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Celebrating the Life
Eugene George
George taking a photograph at the Falcon Reservoir

Like many of his other interests, George’s passion for photography began when he was a student at the University of Texas.  His professor and mentor, Martin Kermacy, took pictures with an Exakta camera.  George admired it so much that he bought one as soon as he could, despite the steep price tag.  Although he later graduated to a Hasselblad medium format camera, the Exakta remained an important photographic tool.

George’s photographs of buildings around the world reveal an architect’s eye for historic structures.

As an exercise to improve his photography, George began taking meticulous notes about each frame in 1979. The photo records include the exposure, lens, film, subjects and location of each shot – sometimes even down to the exact GPS coordinates. George’s photo log books provide incredible detail for over half of the photographic collections.

George’s photographs have in many ways served as an aide for his other interests.  In a 2010 interview he remarked that he took many of the photos and slides for teaching purposes, and he used photography of sites in the Rio Grande Valley, the Falcon Reservoir, and various archival and historical documents to aid him in his research.  His photographic work has also illustrated several of his own publications, including his most recent book on the Falcon Reservoir.  George’s photographs have been exhibited on several occasions, and the University of Texas at Austin sponsored field trips in 1991 to Nuevo Leon, Mexico, so that George could photograph and document buildings for educational and exhibition purposes.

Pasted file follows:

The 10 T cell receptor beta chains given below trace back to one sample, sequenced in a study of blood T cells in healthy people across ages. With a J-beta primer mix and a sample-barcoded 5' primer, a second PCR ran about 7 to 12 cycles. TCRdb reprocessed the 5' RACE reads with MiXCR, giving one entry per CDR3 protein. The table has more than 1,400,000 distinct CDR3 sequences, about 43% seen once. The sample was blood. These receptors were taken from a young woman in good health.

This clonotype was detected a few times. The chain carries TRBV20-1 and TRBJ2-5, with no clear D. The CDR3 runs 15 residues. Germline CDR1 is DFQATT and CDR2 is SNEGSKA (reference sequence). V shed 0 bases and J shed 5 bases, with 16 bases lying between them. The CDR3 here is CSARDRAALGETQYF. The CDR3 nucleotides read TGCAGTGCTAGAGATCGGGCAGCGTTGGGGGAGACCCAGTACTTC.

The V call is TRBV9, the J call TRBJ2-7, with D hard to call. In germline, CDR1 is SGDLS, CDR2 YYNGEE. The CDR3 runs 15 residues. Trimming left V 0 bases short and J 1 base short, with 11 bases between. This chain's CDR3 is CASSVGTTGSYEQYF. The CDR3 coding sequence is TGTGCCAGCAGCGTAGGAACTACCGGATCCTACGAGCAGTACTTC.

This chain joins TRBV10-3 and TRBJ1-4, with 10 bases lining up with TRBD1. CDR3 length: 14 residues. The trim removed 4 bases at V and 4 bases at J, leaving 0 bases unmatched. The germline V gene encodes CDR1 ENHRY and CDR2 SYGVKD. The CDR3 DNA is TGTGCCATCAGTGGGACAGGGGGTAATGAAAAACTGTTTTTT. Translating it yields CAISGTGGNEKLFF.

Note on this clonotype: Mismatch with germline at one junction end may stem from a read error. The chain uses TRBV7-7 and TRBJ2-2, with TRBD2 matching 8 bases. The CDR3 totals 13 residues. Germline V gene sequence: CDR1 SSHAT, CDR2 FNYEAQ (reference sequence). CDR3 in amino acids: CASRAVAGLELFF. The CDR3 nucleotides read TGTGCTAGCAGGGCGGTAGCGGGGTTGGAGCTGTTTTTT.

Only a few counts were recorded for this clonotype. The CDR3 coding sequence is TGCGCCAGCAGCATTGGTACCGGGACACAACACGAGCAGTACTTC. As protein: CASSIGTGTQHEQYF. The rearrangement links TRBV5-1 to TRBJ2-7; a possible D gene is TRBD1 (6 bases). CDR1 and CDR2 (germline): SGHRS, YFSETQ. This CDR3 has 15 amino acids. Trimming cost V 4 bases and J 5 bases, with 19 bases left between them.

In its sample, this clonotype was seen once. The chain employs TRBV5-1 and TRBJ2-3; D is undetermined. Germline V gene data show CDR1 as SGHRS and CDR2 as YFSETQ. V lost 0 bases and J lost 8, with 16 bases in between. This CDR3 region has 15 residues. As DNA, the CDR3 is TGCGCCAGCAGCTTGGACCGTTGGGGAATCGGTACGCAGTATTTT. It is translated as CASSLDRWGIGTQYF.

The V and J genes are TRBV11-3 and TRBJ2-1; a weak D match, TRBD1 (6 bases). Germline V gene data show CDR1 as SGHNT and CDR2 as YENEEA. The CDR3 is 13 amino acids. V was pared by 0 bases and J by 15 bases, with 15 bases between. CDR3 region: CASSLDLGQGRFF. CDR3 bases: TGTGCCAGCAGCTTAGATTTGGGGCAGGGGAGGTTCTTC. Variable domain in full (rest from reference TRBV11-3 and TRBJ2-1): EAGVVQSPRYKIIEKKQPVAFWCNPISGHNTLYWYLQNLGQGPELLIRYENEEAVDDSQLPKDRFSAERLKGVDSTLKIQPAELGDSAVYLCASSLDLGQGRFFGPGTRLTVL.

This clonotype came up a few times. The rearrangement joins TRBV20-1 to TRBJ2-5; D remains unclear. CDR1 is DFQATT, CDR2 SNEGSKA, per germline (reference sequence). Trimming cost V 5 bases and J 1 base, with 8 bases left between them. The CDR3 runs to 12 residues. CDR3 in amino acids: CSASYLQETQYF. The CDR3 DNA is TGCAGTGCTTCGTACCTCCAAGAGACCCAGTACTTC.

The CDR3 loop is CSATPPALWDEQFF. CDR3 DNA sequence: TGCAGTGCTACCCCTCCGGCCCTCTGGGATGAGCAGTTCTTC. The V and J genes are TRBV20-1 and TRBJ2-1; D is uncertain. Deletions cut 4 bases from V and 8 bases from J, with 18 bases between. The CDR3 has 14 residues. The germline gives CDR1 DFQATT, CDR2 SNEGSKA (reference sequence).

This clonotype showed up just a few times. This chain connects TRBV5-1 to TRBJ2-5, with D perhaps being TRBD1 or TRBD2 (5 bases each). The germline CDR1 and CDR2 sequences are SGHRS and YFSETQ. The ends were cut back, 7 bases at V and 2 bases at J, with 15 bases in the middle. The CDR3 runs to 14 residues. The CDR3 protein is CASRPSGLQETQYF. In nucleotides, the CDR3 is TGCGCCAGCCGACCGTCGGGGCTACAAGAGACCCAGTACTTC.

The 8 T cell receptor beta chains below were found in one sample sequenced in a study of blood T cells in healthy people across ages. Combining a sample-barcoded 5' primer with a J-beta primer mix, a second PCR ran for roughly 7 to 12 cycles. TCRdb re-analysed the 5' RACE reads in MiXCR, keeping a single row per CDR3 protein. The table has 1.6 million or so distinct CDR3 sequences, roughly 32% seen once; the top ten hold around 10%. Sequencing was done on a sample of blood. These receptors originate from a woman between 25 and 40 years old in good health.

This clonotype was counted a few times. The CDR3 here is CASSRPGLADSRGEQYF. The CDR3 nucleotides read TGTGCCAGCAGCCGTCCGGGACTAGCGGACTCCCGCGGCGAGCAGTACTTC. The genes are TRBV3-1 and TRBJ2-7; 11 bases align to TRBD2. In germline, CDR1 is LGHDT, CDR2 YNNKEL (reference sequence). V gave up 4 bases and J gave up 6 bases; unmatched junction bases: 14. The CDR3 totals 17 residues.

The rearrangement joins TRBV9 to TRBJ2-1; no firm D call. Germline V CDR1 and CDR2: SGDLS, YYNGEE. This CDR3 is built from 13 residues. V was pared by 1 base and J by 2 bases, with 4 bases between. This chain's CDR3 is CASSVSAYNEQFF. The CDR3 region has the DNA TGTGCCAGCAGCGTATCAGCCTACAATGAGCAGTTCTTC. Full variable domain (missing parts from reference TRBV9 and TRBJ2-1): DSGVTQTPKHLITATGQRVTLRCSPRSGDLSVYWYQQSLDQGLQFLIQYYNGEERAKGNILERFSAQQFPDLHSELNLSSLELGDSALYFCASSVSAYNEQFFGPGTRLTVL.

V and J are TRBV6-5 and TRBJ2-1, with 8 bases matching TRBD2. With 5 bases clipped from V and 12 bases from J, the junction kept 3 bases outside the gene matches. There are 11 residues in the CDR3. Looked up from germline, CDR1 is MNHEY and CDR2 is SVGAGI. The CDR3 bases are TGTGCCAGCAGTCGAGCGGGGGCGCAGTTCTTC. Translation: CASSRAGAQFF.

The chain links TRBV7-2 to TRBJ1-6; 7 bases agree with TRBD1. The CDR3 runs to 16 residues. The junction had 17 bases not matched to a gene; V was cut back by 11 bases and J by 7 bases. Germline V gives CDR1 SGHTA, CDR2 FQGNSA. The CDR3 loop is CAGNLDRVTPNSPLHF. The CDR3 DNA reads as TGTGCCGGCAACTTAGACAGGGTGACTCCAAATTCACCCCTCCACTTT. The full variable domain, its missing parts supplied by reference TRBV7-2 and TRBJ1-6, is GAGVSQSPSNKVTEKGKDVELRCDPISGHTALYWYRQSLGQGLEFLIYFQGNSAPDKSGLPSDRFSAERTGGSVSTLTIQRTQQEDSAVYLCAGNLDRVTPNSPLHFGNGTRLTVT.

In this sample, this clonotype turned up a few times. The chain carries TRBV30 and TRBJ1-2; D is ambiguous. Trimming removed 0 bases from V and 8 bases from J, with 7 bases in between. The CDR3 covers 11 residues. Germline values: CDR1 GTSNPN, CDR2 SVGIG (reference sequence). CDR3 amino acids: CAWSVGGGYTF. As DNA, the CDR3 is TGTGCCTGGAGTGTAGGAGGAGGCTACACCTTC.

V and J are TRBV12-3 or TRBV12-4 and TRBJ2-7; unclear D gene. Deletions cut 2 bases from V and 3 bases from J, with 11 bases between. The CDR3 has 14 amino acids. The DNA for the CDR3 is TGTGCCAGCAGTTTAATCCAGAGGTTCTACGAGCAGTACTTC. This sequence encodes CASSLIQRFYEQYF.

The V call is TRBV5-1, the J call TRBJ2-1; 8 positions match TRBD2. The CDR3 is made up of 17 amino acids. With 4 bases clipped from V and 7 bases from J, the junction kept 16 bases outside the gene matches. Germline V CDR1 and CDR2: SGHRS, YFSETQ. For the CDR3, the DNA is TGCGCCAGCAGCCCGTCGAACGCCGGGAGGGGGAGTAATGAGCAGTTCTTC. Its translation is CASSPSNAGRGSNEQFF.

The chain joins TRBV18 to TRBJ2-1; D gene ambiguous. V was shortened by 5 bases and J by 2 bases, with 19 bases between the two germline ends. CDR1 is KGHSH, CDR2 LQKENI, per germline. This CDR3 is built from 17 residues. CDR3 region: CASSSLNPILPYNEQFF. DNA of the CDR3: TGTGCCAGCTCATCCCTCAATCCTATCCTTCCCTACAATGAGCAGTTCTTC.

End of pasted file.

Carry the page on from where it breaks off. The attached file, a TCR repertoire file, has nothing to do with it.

George’s photographs of buildings around the world reveal an architect’s eye for historic structures and cultural monuments.  Photos in this gallery include sites in Spain, Greece, Turkey, France, Mexico, Guatemala, and the United States.